Precepted by Liam Daley.

Creative Writing: Cultures in Fantasy and Science Fiction

This module takes a deep dive into imagined culture. How can you integrate imaginary customs, traditions, art, values and social norms seamlessly into your narrative? Analyzing examples from authors such as Brandon Sanderson, Robert Jordan, Frank Herbert and Margaret Atwood, you will discover how details such as clothing, body language and colloquialisms can enrich your world. Whether you are a beginning writer or looking to enhance your current skills, this is the ideal module for anybody who wants to make their universe feel like a real place!
Precepted by Julian Barr.

Creative Writing: Fantastic Beasts and How to Write Them

Manticores, Owlbears and Kappas, oh my! In this quirky module, we will continue our deep dive into world-building, with a particular focus on monsters and imagined creatures. Using extracts from ancient myths and medieval bestiaries as writing prompts, you will have the opportunity to share short pieces or extracts from longer projects in a supportive workshop. Alternatively, you can let your imagination run wild as you populate a menagerie with creatures of your own devising! A fun module that will help you fill your world with uncanny fauna.


Note: For more information about the Collaborative Feedback Method in SPACE, please check out our video here.
Precepted by Julian Barr.

Creative Writing: Historical Fantasy

Step back in time and unleash the fantastic! In this module, you will unlock the secrets of transporting readers into historical worlds that incorporate magic, myth and legend. Unpacking examples from authors such as Michelle Paver, Lian Hearn and Mary Robinette Kowal, you will discover how to fuse the writing techniques of realistic historical fiction with those of fantasy. You will then have the opportunity to write short pieces based on fun writing prompts and share them in a supportive workshop, or you can share extracts from an extended project if you prefer. A fascinating module that will help you bring life to worlds of wonder and delight.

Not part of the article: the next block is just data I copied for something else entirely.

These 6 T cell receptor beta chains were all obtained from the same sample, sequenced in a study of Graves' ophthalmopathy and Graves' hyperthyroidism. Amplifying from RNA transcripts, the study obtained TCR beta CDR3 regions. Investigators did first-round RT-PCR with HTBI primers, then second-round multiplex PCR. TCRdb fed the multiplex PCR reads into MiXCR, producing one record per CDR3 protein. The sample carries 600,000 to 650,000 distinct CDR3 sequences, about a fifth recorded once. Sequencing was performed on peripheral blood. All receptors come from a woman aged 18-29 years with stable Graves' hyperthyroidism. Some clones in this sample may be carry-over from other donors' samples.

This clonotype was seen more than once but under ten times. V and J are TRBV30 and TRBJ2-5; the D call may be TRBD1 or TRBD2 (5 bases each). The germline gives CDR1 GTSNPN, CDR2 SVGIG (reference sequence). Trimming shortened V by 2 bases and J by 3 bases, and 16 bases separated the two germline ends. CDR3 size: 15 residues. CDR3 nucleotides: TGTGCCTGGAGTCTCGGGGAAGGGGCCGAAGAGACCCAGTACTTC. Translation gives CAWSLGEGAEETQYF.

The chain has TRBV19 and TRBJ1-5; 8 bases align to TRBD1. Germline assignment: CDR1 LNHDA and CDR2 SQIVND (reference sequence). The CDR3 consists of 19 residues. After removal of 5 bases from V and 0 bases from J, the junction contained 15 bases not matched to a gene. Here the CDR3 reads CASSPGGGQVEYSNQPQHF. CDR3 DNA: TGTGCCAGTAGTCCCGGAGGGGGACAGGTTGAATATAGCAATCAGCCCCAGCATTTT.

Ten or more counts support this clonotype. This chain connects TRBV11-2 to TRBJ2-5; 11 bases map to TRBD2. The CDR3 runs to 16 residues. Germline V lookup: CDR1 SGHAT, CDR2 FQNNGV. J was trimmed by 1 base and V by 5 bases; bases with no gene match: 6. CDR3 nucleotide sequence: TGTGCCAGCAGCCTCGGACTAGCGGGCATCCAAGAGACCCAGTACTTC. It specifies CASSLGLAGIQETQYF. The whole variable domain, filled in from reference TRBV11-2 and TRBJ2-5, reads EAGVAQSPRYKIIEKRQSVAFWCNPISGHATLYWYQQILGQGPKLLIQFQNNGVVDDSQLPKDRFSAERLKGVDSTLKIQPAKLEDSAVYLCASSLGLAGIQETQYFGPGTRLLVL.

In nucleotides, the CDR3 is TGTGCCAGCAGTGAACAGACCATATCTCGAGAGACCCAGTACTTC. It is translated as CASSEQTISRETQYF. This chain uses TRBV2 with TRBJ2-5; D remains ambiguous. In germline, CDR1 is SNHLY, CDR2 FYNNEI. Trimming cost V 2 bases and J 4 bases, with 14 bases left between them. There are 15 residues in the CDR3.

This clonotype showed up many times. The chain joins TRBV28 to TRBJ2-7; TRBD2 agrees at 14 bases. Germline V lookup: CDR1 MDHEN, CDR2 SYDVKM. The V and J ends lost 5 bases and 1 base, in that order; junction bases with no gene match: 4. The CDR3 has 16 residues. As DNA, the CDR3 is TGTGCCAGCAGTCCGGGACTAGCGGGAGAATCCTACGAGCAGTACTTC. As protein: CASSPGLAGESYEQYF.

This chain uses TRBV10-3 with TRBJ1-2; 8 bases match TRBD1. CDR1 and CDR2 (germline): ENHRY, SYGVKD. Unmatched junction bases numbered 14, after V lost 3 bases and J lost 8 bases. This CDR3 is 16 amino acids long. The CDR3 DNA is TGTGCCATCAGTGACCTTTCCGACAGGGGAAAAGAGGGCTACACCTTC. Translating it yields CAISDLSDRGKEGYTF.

Note: For more information about the Collaborative Feedback Method in SPACE, please check out our video here.
Precepted by Julian Barr.

Creative Writing: History and Politics in Fantasy and Science Fiction

Let’s go deeper into world-building with this exploration of history and politics in fantasy and science fiction. How can you write a sense of history and add political conflict to enrich the setting of your world? Unpacking examples from authors such as Robert Jordan, Samantha Shannon, Frank Herbert and James S. A. Corey, you will discover how to seamlessly integrate history and politics into your world-building. You will then have the opportunity to share your own world-building in a supportive workshop. This is the perfect module for any writer who wants to make their world feel immersive.
Precepted by Julian Barr.

Creative Writing: Pitching Your Story

You've written an epic book or an incredible screenplay, but what comes next? In this module, we will discuss how to make your story irresistible to potential buyers and entice readers to pick up your book! Examining successful examples combined with my experience in attracting publishers and an agent, we will workshop your query letter, synopsis and blurb, before finessing your verbal pitch. Whether you are looking to a traditional writing deal or an indie career, this module will help you sell the sizzle in your narrative.
Precepted by Julian Barr.

Creative Writing: Religion in Fantasy and Science Fiction

In this module, we continue our exploration of world-building, asking deep questions about religion in fantasy and science fiction. How does religion affect the day-to-day life of your characters, or their sense of morality? To what extent do your characters believe in the soul or the afterlife? How do magic and science interact with religion? How does religion relate to spirituality in your universe? Is it possible to be an atheist in a world where gods walk among humans? In this module, you will have the opportunity to write short pieces based on writing prompts, or share your ongoing projects in a supportive workshop. This is a wondrous module for anyone who wants to deepen their imagined universes!
Precepted by Julian Barr.

Creative Writing: World-Building in Action



How do you world-build without losing your reader? In this module, we will consider techniques on the scene level to embed world-building seamlessly into your narrative without bogging the reader down in exposition. Considering examples from J.R.R. Tolkien, Ursula K. Le Guin and Frank Herbert, we will learn from the masters to bring your world to vivid life. Focusing on viewpoint, characterization, word choice, and narrative conflict, we will workshop how to draw your reader in and make your universe feel like a real place. No matter your genre, this module will enrich your commercial fiction and help make your vision a reality.


Note: For more information about the Collaborative Feedback Method in SPACE, please check out our video here.
Precepted by Julian Barr.